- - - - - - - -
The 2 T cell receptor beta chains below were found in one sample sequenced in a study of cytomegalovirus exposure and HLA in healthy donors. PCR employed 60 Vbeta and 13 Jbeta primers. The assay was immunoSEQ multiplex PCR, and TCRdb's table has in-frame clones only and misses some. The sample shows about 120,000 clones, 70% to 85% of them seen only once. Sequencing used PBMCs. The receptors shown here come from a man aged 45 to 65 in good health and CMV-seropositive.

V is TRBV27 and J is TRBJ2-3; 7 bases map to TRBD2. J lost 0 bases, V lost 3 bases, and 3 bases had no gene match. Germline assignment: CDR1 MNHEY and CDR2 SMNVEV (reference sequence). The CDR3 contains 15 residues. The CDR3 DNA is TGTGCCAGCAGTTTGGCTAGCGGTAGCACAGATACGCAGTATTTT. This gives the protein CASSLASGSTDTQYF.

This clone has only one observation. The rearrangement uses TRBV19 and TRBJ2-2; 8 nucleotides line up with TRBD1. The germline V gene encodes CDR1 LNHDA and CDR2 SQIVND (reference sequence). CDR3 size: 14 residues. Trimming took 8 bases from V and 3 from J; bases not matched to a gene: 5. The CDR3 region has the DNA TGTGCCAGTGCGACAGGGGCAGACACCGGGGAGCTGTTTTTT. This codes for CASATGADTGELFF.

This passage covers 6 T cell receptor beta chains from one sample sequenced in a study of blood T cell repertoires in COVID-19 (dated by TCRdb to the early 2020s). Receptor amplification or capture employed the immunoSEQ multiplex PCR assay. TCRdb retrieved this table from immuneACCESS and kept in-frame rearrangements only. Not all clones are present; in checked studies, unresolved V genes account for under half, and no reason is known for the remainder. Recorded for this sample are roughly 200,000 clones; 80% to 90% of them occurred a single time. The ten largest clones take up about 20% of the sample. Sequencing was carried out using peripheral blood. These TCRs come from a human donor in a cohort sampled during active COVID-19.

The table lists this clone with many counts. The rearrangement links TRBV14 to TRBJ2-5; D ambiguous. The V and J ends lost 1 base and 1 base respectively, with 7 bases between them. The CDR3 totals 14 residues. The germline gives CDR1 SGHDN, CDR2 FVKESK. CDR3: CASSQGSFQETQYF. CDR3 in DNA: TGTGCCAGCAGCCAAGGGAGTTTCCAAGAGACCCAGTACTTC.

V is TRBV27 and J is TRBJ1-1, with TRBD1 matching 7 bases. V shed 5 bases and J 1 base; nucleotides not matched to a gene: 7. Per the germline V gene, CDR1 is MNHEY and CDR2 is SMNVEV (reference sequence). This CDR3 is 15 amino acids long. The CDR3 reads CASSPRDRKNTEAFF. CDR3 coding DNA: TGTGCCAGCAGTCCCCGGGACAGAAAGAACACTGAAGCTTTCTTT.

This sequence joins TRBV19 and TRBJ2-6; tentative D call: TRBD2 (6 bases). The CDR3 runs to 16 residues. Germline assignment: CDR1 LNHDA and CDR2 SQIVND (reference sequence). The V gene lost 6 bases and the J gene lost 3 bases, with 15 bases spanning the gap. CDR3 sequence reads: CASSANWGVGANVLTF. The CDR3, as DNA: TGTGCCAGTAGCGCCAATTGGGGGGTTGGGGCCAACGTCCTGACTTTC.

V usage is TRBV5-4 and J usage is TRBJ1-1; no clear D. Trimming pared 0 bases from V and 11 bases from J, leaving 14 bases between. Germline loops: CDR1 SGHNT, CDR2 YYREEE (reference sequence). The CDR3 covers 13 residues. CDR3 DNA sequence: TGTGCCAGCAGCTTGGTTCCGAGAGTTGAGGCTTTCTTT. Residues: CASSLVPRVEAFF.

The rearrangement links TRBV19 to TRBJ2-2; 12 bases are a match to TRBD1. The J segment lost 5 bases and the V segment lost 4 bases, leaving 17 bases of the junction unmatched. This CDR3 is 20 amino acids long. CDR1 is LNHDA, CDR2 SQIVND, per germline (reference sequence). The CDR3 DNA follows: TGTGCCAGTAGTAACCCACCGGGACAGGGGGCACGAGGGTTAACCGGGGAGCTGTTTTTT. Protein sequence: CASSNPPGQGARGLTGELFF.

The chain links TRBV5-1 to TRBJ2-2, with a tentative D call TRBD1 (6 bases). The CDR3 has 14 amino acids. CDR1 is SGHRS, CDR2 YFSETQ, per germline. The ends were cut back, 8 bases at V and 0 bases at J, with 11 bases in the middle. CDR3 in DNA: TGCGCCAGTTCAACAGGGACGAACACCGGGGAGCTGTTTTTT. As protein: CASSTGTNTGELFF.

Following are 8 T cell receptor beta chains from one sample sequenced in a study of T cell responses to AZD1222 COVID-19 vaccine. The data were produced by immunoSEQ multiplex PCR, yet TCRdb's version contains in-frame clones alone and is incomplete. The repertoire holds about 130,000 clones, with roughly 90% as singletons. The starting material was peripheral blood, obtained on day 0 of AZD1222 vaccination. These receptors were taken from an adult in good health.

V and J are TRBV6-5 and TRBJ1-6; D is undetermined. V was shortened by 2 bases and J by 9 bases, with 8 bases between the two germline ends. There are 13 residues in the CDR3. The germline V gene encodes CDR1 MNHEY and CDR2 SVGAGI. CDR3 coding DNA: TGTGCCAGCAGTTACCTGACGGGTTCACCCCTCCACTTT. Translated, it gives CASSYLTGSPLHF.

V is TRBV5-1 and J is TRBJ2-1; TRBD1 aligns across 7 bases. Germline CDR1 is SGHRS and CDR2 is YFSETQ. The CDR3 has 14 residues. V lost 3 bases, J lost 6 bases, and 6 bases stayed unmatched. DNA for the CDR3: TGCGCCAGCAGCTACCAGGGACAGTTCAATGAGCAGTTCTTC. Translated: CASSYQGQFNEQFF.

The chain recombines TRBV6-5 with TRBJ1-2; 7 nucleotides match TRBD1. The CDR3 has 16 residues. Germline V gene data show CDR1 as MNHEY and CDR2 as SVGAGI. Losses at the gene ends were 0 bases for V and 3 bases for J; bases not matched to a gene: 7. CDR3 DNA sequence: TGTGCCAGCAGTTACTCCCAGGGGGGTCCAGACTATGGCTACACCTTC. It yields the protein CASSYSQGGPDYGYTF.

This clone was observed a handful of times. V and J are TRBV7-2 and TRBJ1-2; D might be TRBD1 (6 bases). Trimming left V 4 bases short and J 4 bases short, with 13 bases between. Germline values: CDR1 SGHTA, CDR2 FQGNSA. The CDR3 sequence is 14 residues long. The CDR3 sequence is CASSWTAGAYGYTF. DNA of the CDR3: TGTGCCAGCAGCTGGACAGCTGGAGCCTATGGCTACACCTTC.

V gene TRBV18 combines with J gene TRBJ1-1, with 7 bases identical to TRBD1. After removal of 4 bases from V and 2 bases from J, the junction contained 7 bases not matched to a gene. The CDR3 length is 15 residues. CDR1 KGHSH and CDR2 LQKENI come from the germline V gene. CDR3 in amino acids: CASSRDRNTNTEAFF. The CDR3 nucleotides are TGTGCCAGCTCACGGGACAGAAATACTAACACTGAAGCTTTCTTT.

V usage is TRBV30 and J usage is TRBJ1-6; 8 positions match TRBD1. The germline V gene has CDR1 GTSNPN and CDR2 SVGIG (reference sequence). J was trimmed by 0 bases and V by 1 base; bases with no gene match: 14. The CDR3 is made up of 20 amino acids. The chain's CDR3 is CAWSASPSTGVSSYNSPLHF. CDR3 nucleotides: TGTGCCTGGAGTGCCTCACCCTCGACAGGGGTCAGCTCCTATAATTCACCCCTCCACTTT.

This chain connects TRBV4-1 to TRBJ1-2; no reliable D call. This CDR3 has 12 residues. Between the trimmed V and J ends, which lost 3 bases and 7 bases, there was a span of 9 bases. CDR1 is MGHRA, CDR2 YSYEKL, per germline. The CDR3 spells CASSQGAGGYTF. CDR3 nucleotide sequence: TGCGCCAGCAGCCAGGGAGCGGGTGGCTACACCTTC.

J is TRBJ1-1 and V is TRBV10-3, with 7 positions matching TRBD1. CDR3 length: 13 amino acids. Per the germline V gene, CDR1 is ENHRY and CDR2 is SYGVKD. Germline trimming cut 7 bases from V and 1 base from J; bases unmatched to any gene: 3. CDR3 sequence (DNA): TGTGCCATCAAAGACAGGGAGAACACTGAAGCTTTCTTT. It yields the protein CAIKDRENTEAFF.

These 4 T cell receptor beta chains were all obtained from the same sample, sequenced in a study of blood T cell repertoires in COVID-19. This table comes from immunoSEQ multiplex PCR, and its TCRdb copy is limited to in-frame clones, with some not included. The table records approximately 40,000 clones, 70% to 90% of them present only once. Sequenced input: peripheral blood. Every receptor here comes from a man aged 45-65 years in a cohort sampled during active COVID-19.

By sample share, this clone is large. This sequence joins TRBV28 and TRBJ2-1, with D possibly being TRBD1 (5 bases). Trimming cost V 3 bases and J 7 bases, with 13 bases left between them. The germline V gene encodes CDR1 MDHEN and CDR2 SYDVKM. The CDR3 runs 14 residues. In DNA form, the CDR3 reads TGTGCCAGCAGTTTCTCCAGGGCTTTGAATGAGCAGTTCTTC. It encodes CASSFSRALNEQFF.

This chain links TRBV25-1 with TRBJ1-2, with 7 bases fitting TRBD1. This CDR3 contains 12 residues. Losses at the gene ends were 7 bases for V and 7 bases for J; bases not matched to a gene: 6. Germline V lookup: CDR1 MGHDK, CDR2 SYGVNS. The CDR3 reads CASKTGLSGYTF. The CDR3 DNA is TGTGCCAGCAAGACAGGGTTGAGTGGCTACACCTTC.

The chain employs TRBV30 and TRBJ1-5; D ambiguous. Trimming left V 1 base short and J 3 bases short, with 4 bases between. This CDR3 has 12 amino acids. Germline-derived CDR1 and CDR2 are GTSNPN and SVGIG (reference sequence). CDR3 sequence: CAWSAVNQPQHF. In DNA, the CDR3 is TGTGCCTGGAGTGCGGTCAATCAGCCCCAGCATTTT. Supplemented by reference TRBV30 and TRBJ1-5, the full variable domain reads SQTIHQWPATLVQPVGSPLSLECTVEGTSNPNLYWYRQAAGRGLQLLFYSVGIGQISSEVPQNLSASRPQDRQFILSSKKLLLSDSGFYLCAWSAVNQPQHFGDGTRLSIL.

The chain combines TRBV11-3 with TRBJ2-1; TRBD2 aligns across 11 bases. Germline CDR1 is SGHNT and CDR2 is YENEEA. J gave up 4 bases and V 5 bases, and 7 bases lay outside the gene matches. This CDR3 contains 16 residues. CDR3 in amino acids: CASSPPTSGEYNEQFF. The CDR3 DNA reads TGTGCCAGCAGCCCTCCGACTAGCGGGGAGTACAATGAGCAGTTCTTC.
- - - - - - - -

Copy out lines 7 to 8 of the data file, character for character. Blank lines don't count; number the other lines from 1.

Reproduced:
This sequence joins TRBV19 and TRBJ2-6; tentative D call: TRBD2 (6 bases). The CDR3 runs to 16 residues. Germline assignment: CDR1 LNHDA and CDR2 SQIVND (reference sequence). The V gene lost 6 bases and the J gene lost 3 bases, with 15 bases spanning the gap. CDR3 sequence reads: CASSANWGVGANVLTF. The CDR3, as DNA: TGTGCCAGTAGCGCCAATTGGGGGGTTGGGGCCAACGTCCTGACTTTC.

V usage is TRBV5-4 and J usage is TRBJ1-1; no clear D. Trimming pared 0 bases from V and 11 bases from J, leaving 14 bases between. Germline loops: CDR1 SGHNT, CDR2 YYREEE (reference sequence). The CDR3 covers 13 residues. CDR3 DNA sequence: TGTGCCAGCAGCTTGGTTCCGAGAGTTGAGGCTTTCTTT. Residues: CASSLVPRVEAFF.